Tea is the national drink of india

In India, chai is more than just a cup of tea to start the day – the thick sweet drink is an integral part of the rhythm of life. Zach Marks and Resham Gellatly have been documenting the culture of Indian chai and the people who sell it – known as chai wallahs.

Indians typically serve tea in their homes several times a day. India is the world’s second largest producer of tea and 70% of it is consumed within India. By April this year, chai will be officially declared the national drink of India.

In India, guests are known as “emissaries of god,” they drop by any time they want without warning. When they come, you serve. You almost always serve them Chai. Whenever guests would come over to our house, my mom would immediately ask me to make a pot of chai. “Chai” is the Hindi word for “tea” but it usually means the well-known sweetened spiced milk-tea of India.

Chai is ubiquitous in India. It is the perfect drink for India’s hot weather because the hot tea triggers the body’s natural cooling reflexes and actually helps bring your body temperature down. Most Indians drink Chai at least twice a day, once with breakfast and again for an afternoon tea, just like the British. As it turns out, the British foisted tea on Indians not only as a way to sell tea, but also sugar.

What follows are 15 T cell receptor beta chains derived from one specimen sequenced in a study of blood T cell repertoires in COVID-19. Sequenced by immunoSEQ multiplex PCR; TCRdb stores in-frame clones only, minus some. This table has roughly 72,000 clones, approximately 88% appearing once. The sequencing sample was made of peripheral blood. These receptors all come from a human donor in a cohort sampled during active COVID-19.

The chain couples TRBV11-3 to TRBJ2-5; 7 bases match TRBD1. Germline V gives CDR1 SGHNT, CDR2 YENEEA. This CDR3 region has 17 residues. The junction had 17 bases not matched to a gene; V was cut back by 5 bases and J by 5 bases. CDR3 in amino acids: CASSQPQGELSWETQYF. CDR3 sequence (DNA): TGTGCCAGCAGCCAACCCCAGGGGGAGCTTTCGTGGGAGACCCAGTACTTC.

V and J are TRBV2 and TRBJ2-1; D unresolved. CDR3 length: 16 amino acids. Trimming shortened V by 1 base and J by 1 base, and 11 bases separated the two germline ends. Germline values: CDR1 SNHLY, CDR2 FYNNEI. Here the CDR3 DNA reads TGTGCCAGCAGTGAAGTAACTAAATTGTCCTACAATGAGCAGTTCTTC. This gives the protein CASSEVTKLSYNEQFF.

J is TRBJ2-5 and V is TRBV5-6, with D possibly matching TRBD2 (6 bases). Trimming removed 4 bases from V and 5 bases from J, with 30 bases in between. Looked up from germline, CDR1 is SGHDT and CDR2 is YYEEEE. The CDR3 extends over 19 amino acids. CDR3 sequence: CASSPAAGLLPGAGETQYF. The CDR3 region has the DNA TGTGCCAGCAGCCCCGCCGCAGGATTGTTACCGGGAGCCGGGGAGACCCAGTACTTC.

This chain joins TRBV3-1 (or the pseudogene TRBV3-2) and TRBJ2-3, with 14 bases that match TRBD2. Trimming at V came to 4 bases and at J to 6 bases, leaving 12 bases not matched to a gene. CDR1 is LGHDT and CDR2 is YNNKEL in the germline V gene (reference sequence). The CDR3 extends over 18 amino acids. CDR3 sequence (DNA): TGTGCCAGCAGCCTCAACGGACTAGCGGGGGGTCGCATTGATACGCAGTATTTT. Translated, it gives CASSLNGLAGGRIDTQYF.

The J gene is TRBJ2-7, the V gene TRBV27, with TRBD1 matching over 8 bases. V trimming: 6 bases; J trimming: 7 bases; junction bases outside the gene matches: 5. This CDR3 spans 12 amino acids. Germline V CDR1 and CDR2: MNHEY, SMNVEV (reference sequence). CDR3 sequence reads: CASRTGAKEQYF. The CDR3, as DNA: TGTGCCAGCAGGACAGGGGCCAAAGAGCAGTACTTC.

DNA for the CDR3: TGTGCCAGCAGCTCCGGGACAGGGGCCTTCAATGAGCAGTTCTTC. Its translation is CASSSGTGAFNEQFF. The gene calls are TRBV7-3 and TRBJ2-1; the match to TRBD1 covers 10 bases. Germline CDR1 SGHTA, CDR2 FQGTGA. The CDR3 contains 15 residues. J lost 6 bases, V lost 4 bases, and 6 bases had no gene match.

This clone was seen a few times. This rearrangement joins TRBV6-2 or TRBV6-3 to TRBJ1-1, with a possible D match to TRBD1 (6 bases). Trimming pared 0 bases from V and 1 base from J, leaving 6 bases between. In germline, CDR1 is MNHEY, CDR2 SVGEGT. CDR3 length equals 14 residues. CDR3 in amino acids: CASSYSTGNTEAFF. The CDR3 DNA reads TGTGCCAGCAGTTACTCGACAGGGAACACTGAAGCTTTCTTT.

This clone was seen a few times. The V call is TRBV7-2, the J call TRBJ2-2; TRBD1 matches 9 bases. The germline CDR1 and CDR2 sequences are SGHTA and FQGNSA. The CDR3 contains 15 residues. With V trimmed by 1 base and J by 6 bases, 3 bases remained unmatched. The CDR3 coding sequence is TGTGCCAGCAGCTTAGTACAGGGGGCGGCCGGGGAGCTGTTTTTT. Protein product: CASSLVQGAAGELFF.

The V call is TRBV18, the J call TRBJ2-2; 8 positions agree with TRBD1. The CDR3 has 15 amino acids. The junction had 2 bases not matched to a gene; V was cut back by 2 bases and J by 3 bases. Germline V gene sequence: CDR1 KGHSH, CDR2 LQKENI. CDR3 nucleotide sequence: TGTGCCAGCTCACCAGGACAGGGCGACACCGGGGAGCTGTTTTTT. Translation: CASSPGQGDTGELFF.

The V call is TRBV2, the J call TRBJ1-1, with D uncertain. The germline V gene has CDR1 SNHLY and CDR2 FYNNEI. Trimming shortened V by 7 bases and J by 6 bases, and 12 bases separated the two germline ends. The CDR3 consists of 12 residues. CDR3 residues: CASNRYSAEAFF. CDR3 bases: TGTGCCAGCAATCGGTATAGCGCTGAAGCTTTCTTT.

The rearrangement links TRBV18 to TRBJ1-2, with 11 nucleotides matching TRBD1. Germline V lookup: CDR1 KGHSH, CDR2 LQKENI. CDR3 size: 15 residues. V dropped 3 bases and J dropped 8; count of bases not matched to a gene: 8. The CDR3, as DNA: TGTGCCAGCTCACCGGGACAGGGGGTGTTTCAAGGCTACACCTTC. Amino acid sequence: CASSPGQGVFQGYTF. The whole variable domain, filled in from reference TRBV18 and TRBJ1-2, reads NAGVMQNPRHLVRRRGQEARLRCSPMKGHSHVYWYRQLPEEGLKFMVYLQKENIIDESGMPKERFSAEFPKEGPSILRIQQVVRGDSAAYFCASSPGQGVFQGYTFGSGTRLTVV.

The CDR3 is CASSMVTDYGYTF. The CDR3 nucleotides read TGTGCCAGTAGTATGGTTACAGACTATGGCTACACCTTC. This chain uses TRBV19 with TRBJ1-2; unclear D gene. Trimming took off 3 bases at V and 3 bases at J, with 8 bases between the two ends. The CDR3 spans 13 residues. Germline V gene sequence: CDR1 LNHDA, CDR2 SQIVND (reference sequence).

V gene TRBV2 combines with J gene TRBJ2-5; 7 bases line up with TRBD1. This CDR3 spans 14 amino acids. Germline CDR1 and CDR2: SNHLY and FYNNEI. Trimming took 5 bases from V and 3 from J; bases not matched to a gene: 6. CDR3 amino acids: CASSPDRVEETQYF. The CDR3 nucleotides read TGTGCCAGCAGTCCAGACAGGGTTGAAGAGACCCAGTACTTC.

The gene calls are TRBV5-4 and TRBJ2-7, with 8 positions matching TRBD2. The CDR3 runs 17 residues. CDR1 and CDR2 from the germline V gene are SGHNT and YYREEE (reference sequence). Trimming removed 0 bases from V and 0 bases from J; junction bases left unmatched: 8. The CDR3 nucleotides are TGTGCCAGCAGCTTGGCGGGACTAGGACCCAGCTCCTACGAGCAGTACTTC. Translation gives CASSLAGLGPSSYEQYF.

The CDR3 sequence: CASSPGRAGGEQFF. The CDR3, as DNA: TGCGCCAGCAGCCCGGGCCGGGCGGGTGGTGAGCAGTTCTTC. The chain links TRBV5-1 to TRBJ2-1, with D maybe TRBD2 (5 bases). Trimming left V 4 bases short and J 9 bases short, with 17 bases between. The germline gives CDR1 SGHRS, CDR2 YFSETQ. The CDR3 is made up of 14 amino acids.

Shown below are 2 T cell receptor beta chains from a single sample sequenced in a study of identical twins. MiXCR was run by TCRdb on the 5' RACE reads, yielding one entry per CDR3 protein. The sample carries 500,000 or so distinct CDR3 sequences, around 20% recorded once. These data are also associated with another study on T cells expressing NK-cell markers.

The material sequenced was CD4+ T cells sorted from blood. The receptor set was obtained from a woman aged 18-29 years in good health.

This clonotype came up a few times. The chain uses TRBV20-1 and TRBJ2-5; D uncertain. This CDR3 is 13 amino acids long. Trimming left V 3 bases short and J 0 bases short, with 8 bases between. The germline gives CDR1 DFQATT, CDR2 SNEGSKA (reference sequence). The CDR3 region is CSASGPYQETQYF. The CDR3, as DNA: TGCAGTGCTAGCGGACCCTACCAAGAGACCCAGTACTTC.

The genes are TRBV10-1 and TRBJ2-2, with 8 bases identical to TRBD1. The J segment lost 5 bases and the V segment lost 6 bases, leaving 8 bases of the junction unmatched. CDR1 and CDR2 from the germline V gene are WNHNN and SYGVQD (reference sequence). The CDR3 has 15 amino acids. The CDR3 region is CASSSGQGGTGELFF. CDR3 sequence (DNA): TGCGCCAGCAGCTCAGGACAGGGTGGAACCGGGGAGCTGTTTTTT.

Not surprisingly, the tea industry was brought to India by the British. Some of the best tea in the world grows in Darjeeling using tea and techniques for growing that the British East India Company stole from China in the 19th century.

Tea is India’s most popular drink – the country consumes 837,000 tonnes of it every year. The ritual of drinking chai transcends all boundaries, and roadsides are dotted with chai wallahs who serve it boiled up with spices, sugar and milk.

A popular ingredient in north Indian chai, ginger is believed to have numerous health benefits and is thought to keep your body warm in winter. The spicy root has been used in hot, milk-based beverages in India for hundreds of years, so when the British popularised tea in the late 19th and early 20th Centuries, adding ginger to the mix was a natural thing to do.

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